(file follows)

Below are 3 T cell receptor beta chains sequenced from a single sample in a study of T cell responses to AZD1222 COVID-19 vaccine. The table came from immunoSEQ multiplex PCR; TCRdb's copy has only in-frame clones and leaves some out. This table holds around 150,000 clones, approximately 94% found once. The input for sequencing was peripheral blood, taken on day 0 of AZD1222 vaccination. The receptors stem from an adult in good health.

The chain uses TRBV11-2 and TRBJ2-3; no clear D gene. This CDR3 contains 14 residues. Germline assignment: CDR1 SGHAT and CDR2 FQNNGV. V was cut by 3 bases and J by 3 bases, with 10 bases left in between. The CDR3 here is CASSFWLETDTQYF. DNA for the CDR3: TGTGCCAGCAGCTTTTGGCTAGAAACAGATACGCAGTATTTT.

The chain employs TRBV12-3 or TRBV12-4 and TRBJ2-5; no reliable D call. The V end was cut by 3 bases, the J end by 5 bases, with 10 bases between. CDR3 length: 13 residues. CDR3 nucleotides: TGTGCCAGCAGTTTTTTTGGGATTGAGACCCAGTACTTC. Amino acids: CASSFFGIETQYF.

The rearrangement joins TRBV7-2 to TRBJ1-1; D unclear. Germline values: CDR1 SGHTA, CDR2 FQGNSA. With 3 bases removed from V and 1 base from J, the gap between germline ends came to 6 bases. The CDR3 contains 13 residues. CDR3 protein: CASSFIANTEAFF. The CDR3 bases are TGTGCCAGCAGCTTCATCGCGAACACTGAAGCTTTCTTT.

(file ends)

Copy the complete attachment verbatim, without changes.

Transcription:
Below are 3 T cell receptor beta chains sequenced from a single sample in a study of T cell responses to AZD1222 COVID-19 vaccine. The table came from immunoSEQ multiplex PCR; TCRdb's copy has only in-frame clones and leaves some out. This table holds around 150,000 clones, approximately 94% found once. The input for sequencing was peripheral blood, taken on day 0 of AZD1222 vaccination. The receptors stem from an adult in good health.

The chain uses TRBV11-2 and TRBJ2-3; no clear D gene. This CDR3 contains 14 residues. Germline assignment: CDR1 SGHAT and CDR2 FQNNGV. V was cut by 3 bases and J by 3 bases, with 10 bases left in between. The CDR3 here is CASSFWLETDTQYF. DNA for the CDR3: TGTGCCAGCAGCTTTTGGCTAGAAACAGATACGCAGTATTTT.

The chain employs TRBV12-3 or TRBV12-4 and TRBJ2-5; no reliable D call. The V end was cut by 3 bases, the J end by 5 bases, with 10 bases between. CDR3 length: 13 residues. CDR3 nucleotides: TGTGCCAGCAGTTTTTTTGGGATTGAGACCCAGTACTTC. Amino acids: CASSFFGIETQYF.

The rearrangement joins TRBV7-2 to TRBJ1-1; D unclear. Germline values: CDR1 SGHTA, CDR2 FQGNSA. With 3 bases removed from V and 1 base from J, the gap between germline ends came to 6 bases. The CDR3 contains 13 residues. CDR3 protein: CASSFIANTEAFF. The CDR3 bases are TGTGCCAGCAGCTTCATCGCGAACACTGAAGCTTTCTTT.